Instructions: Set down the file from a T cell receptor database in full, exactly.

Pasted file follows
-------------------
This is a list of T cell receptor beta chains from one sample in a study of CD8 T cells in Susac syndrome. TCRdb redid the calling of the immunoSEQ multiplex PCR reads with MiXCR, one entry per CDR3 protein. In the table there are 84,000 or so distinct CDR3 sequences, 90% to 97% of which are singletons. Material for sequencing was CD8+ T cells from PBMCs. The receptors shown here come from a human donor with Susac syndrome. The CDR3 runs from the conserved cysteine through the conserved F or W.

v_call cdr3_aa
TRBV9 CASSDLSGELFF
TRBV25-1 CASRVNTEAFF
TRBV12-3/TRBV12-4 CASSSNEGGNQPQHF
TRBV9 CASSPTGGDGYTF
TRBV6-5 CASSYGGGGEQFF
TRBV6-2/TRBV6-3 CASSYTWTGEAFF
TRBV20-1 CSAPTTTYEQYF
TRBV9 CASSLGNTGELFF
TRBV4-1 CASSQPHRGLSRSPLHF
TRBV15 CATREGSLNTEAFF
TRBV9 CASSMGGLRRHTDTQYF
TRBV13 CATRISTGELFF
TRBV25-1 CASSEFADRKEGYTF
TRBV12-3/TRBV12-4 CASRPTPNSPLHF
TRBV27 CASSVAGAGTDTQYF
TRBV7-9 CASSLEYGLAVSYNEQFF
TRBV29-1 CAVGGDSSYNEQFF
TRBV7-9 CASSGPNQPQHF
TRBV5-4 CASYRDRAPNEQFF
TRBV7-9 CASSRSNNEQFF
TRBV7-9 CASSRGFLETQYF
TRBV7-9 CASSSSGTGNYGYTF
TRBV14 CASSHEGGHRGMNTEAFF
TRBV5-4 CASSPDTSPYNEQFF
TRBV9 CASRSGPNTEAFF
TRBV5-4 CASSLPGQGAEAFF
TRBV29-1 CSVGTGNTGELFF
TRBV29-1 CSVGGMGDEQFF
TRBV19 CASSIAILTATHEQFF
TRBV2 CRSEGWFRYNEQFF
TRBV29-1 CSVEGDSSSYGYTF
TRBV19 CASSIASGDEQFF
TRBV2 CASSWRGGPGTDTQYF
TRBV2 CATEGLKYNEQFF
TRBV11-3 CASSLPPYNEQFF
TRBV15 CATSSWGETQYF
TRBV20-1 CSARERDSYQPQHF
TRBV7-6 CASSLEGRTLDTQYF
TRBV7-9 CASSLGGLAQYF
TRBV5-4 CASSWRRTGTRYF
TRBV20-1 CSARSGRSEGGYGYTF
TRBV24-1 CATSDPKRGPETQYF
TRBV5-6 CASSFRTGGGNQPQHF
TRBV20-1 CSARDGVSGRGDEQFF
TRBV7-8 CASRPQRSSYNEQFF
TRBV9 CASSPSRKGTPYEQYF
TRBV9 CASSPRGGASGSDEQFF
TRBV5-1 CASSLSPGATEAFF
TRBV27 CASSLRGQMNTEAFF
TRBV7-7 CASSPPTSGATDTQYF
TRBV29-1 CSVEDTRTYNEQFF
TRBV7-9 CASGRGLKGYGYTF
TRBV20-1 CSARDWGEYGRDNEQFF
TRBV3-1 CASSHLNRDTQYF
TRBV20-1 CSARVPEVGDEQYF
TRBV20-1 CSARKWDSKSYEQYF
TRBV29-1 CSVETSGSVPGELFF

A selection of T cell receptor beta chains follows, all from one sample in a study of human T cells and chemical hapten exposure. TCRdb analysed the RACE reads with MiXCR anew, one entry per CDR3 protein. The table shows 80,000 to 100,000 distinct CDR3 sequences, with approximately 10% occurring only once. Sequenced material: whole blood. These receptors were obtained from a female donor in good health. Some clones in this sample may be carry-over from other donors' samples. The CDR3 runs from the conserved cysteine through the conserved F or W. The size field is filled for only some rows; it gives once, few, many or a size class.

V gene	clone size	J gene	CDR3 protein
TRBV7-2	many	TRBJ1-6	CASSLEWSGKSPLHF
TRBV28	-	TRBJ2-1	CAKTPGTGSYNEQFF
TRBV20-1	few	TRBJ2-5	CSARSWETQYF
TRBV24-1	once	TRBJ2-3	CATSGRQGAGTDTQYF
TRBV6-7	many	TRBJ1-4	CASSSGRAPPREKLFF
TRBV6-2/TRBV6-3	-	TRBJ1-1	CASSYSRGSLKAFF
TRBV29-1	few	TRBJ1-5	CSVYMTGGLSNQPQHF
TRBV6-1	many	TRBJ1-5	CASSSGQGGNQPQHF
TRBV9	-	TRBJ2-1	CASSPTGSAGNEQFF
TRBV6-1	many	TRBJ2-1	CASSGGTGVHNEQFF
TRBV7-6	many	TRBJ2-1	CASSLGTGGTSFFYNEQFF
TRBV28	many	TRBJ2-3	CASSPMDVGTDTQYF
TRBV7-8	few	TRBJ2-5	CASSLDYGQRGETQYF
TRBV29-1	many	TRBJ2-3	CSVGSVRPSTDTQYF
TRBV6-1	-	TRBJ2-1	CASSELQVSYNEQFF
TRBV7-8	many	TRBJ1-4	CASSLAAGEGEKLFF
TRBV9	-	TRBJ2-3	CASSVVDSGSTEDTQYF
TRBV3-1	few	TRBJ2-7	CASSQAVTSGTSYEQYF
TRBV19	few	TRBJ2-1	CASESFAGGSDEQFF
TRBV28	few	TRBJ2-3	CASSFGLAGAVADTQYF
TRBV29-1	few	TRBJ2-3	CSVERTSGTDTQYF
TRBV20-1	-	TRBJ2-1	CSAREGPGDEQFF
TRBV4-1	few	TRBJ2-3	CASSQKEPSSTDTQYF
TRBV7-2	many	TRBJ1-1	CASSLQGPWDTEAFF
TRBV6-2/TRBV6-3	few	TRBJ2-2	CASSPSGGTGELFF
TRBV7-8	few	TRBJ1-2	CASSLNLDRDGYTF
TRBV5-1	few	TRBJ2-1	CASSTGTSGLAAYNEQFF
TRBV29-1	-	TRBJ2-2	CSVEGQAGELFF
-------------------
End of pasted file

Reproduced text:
This is a list of T cell receptor beta chains from one sample in a study of CD8 T cells in Susac syndrome. TCRdb redid the calling of the immunoSEQ multiplex PCR reads with MiXCR, one entry per CDR3 protein. In the table there are 84,000 or so distinct CDR3 sequences, 90% to 97% of which are singletons. Material for sequencing was CD8+ T cells from PBMCs. The receptors shown here come from a human donor with Susac syndrome. The CDR3 runs from the conserved cysteine through the conserved F or W.

v_call cdr3_aa
TRBV9 CASSDLSGELFF
TRBV25-1 CASRVNTEAFF
TRBV12-3/TRBV12-4 CASSSNEGGNQPQHF
TRBV9 CASSPTGGDGYTF
TRBV6-5 CASSYGGGGEQFF
TRBV6-2/TRBV6-3 CASSYTWTGEAFF
TRBV20-1 CSAPTTTYEQYF
TRBV9 CASSLGNTGELFF
TRBV4-1 CASSQPHRGLSRSPLHF
TRBV15 CATREGSLNTEAFF
TRBV9 CASSMGGLRRHTDTQYF
TRBV13 CATRISTGELFF
TRBV25-1 CASSEFADRKEGYTF
TRBV12-3/TRBV12-4 CASRPTPNSPLHF
TRBV27 CASSVAGAGTDTQYF
TRBV7-9 CASSLEYGLAVSYNEQFF
TRBV29-1 CAVGGDSSYNEQFF
TRBV7-9 CASSGPNQPQHF
TRBV5-4 CASYRDRAPNEQFF
TRBV7-9 CASSRSNNEQFF
TRBV7-9 CASSRGFLETQYF
TRBV7-9 CASSSSGTGNYGYTF
TRBV14 CASSHEGGHRGMNTEAFF
TRBV5-4 CASSPDTSPYNEQFF
TRBV9 CASRSGPNTEAFF
TRBV5-4 CASSLPGQGAEAFF
TRBV29-1 CSVGTGNTGELFF
TRBV29-1 CSVGGMGDEQFF
TRBV19 CASSIAILTATHEQFF
TRBV2 CRSEGWFRYNEQFF
TRBV29-1 CSVEGDSSSYGYTF
TRBV19 CASSIASGDEQFF
TRBV2 CASSWRGGPGTDTQYF
TRBV2 CATEGLKYNEQFF
TRBV11-3 CASSLPPYNEQFF
TRBV15 CATSSWGETQYF
TRBV20-1 CSARERDSYQPQHF
TRBV7-6 CASSLEGRTLDTQYF
TRBV7-9 CASSLGGLAQYF
TRBV5-4 CASSWRRTGTRYF
TRBV20-1 CSARSGRSEGGYGYTF
TRBV24-1 CATSDPKRGPETQYF
TRBV5-6 CASSFRTGGGNQPQHF
TRBV20-1 CSARDGVSGRGDEQFF
TRBV7-8 CASRPQRSSYNEQFF
TRBV9 CASSPSRKGTPYEQYF
TRBV9 CASSPRGGASGSDEQFF
TRBV5-1 CASSLSPGATEAFF
TRBV27 CASSLRGQMNTEAFF
TRBV7-7 CASSPPTSGATDTQYF
TRBV29-1 CSVEDTRTYNEQFF
TRBV7-9 CASGRGLKGYGYTF
TRBV20-1 CSARDWGEYGRDNEQFF
TRBV3-1 CASSHLNRDTQYF
TRBV20-1 CSARVPEVGDEQYF
TRBV20-1 CSARKWDSKSYEQYF
TRBV29-1 CSVETSGSVPGELFF

A selection of T cell receptor beta chains follows, all from one sample in a study of human T cells and chemical hapten exposure. TCRdb analysed the RACE reads with MiXCR anew, one entry per CDR3 protein. The table shows 80,000 to 100,000 distinct CDR3 sequences, with approximately 10% occurring only once. Sequenced material: whole blood. These receptors were obtained from a female donor in good health. Some clones in this sample may be carry-over from other donors' samples. The CDR3 runs from the conserved cysteine through the conserved F or W. The size field is filled for only some rows; it gives once, few, many or a size class.

V gene	clone size	J gene	CDR3 protein
TRBV7-2	many	TRBJ1-6	CASSLEWSGKSPLHF
TRBV28	-	TRBJ2-1	CAKTPGTGSYNEQFF
TRBV20-1	few	TRBJ2-5	CSARSWETQYF
TRBV24-1	once	TRBJ2-3	CATSGRQGAGTDTQYF
TRBV6-7	many	TRBJ1-4	CASSSGRAPPREKLFF
TRBV6-2/TRBV6-3	-	TRBJ1-1	CASSYSRGSLKAFF
TRBV29-1	few	TRBJ1-5	CSVYMTGGLSNQPQHF
TRBV6-1	many	TRBJ1-5	CASSSGQGGNQPQHF
TRBV9	-	TRBJ2-1	CASSPTGSAGNEQFF
TRBV6-1	many	TRBJ2-1	CASSGGTGVHNEQFF
TRBV7-6	many	TRBJ2-1	CASSLGTGGTSFFYNEQFF
TRBV28	many	TRBJ2-3	CASSPMDVGTDTQYF
TRBV7-8	few	TRBJ2-5	CASSLDYGQRGETQYF
TRBV29-1	many	TRBJ2-3	CSVGSVRPSTDTQYF
TRBV6-1	-	TRBJ2-1	CASSELQVSYNEQFF
TRBV7-8	many	TRBJ1-4	CASSLAAGEGEKLFF
TRBV9	-	TRBJ2-3	CASSVVDSGSTEDTQYF
TRBV3-1	few	TRBJ2-7	CASSQAVTSGTSYEQYF
TRBV19	few	TRBJ2-1	CASESFAGGSDEQFF
TRBV28	few	TRBJ2-3	CASSFGLAGAVADTQYF
TRBV29-1	few	TRBJ2-3	CSVERTSGTDTQYF
TRBV20-1	-	TRBJ2-1	CSAREGPGDEQFF
TRBV4-1	few	TRBJ2-3	CASSQKEPSSTDTQYF
TRBV7-2	many	TRBJ1-1	CASSLQGPWDTEAFF
TRBV6-2/TRBV6-3	few	TRBJ2-2	CASSPSGGTGELFF
TRBV7-8	few	TRBJ1-2	CASSLNLDRDGYTF
TRBV5-1	few	TRBJ2-1	CASSTGTSGLAAYNEQFF
TRBV29-1	-	TRBJ2-2	CSVEGQAGELFF